Excuse or Reason?
Excuse: I’ve been busy so haven’t got around to posting another blog.
Reason: I’ve been distracted lately and haven’t given this blog the time it needs.
A somewhat benevolent Chairman once pulled me up for giving an excuse. It was a lesson well learned and a cue I since have used often for self-improvement and to tune into the conversations I have and assess the credibility of those I’m engaged with.
Anyone who talks with genuine reasons is well ahead in the credibility stakes. Just pouring out excuses is an easy habit to slip into but an unattractive trait to wear:
|Sorry I’m late the traffic was unbelievable!!!||Sorry, I failed to allow for the traffic (which I know about) and left later than I should have.|
|Sorry I didn’t do “x” I’ve been so busy lately.||Sorry, my bad, I didn’t give “x” the priority I implied I would and I overlooked it. I will have it to you by 4pm today.|
|Sorry I meant to call but forgot.||Sorry, I should have called you. (No reason, but an admission of fault)|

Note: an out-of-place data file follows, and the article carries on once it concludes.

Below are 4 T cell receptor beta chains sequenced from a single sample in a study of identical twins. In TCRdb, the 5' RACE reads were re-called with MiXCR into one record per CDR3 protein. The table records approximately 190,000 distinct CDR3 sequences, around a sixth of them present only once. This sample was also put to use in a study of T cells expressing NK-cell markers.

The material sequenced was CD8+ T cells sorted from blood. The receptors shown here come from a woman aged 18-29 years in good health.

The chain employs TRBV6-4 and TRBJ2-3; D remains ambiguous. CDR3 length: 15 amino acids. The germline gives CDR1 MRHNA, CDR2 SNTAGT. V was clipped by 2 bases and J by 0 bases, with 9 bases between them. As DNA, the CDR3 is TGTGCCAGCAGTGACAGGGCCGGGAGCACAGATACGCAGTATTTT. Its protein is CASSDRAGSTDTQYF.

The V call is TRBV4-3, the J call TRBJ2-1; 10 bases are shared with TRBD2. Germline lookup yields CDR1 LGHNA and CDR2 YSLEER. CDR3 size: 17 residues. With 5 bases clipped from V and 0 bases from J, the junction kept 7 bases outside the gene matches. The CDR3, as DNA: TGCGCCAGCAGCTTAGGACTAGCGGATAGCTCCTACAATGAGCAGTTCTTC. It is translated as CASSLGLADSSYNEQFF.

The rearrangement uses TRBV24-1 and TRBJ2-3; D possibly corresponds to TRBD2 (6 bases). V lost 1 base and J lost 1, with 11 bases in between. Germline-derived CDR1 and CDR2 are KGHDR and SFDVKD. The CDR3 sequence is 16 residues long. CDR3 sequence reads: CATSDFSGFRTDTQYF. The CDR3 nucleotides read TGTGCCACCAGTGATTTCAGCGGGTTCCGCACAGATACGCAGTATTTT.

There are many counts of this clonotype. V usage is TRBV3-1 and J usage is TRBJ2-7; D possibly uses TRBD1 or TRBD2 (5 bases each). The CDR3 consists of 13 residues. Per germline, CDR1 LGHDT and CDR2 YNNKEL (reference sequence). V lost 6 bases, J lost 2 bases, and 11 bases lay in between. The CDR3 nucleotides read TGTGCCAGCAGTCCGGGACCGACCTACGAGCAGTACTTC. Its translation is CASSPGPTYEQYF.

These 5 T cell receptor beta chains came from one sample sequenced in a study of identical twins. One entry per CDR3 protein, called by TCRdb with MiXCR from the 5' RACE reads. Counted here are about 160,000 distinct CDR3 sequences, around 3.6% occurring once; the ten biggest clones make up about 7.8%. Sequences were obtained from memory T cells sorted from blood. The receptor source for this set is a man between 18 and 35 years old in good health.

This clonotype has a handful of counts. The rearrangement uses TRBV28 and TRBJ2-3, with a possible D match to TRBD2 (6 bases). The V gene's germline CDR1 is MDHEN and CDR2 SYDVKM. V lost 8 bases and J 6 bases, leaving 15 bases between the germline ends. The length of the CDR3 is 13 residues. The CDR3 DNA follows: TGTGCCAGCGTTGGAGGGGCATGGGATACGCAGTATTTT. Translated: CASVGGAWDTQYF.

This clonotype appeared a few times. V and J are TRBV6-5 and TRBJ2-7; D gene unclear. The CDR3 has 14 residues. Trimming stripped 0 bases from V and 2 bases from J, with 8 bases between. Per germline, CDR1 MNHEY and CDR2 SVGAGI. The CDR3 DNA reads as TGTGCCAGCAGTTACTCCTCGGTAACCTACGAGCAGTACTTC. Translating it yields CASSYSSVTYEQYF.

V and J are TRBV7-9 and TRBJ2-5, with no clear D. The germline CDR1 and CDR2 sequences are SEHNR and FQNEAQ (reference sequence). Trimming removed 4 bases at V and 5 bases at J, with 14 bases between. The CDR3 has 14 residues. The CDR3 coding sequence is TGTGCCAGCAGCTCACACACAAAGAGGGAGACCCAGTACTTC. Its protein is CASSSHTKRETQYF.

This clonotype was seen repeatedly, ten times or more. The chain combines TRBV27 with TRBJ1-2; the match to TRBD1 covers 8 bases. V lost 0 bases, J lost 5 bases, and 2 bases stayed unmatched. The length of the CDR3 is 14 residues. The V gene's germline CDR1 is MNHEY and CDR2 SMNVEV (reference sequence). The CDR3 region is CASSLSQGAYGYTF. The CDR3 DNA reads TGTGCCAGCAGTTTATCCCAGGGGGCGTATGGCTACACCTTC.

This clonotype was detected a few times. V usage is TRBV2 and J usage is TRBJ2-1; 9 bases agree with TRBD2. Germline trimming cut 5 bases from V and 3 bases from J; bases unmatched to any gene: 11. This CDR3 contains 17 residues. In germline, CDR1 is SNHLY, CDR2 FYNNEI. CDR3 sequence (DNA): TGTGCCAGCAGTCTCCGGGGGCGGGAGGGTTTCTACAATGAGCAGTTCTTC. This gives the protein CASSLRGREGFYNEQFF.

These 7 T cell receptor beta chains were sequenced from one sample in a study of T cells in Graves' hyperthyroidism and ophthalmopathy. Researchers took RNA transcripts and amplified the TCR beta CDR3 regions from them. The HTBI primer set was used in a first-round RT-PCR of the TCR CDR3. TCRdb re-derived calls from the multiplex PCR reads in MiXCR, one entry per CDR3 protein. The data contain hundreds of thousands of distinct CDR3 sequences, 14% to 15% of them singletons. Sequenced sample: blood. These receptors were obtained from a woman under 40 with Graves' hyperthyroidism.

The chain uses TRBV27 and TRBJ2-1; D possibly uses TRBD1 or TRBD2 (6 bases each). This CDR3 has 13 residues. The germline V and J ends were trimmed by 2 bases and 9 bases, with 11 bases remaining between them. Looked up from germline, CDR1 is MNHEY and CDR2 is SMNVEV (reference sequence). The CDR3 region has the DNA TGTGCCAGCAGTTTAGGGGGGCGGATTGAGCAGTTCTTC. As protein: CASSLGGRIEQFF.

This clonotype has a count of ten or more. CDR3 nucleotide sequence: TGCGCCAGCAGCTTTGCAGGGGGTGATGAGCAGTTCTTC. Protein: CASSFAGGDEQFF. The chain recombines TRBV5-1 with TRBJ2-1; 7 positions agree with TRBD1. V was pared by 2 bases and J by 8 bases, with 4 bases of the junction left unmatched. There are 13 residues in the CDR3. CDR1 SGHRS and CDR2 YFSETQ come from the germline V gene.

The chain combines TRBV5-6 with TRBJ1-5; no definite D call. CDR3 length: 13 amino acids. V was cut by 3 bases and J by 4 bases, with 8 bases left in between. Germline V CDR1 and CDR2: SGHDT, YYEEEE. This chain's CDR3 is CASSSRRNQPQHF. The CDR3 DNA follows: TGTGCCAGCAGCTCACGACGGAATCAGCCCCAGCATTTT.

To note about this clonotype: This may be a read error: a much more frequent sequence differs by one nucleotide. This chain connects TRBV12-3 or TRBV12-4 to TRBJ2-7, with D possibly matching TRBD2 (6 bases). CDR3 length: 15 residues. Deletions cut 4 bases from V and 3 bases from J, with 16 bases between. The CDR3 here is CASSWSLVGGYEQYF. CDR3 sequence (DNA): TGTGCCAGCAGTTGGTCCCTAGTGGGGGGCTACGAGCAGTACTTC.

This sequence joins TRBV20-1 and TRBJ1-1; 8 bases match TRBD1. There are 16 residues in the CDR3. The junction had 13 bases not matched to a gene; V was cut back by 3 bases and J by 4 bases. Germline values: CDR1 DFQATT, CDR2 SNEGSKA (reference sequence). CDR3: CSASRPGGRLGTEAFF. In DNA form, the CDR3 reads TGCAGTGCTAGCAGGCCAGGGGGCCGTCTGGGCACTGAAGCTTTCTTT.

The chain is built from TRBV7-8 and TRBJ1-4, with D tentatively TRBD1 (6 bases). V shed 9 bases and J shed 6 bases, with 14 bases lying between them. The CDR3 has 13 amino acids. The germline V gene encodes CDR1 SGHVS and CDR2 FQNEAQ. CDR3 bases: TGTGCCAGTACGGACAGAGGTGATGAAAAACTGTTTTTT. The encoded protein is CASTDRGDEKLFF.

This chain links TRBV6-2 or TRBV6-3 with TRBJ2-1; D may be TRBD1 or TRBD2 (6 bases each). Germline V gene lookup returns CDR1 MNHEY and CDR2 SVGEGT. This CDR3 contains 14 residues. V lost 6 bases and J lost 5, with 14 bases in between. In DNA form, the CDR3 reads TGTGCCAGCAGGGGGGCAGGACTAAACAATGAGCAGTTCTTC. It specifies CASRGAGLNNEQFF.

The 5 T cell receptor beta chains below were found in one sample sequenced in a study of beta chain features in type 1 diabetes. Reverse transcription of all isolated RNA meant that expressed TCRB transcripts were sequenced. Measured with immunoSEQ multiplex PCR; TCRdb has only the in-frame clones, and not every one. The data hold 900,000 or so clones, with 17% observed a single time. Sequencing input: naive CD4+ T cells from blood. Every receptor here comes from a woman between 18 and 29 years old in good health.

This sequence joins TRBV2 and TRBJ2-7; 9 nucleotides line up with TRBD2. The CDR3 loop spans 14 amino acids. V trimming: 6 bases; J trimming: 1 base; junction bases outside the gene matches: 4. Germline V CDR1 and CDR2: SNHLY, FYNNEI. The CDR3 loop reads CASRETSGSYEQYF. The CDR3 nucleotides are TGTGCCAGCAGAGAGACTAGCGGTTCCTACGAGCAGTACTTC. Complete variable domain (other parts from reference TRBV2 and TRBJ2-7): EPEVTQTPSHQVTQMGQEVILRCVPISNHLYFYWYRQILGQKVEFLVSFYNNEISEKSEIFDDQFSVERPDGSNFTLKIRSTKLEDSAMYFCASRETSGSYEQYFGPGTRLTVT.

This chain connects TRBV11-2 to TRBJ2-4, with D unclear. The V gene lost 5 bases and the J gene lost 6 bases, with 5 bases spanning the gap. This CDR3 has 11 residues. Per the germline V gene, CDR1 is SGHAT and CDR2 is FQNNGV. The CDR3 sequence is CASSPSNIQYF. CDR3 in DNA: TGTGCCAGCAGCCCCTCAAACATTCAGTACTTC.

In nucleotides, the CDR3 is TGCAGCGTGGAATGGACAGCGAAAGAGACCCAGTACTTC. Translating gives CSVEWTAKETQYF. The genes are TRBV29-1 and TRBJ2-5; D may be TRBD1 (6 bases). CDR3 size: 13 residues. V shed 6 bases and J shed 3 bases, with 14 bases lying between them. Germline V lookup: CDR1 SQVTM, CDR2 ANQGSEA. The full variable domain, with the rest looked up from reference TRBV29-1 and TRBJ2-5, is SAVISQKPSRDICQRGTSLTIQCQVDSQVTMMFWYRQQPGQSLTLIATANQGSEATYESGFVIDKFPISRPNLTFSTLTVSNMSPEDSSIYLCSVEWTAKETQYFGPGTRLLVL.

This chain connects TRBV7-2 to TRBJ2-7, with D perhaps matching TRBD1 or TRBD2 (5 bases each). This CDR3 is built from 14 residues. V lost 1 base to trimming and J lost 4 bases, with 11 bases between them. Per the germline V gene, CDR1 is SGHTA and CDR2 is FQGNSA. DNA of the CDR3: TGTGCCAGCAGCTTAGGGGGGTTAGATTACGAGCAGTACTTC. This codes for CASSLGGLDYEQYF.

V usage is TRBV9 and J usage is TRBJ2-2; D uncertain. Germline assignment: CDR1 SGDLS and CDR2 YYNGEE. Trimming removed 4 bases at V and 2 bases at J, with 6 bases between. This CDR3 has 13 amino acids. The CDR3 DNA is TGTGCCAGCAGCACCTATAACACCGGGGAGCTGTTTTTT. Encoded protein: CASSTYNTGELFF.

|I forgot to do my homework, I was busy with other things.||Sorry, I wasted too much time on my tech and didn’t do my homework.|
|I know I said I wouldn’t do it again, next time will be better.||I let you down, and I let myself down, I’m sorry.|
|I didn’t mean it.||Sorry, I should not have pushed my sister.|
|I didn’t mean it.||That was unkind and unthinking of me. I apologise.|
It’s likely some of these will resonate, we all have our guilty moments.
The strength is in acknowledging ‘guilt’ or fault and not falling into the 5-year-olds plea of “It wasn’t me”.
If you can add a commitment to a genuine reason then the value of the apology goes up significantly:
- I will have the work to you by 4pm…
- I will call them straight away (and you do)…
- I’ll work late tonight and have that on your desk in the morning (and you do)…
- I promise not to use any tech until my homework is completed.
But mostly, next time you are addressing an incomplete task or action, contemplate whether your response is the real reason or the excuse of a 5-year-old.
True leaders will only give reasons.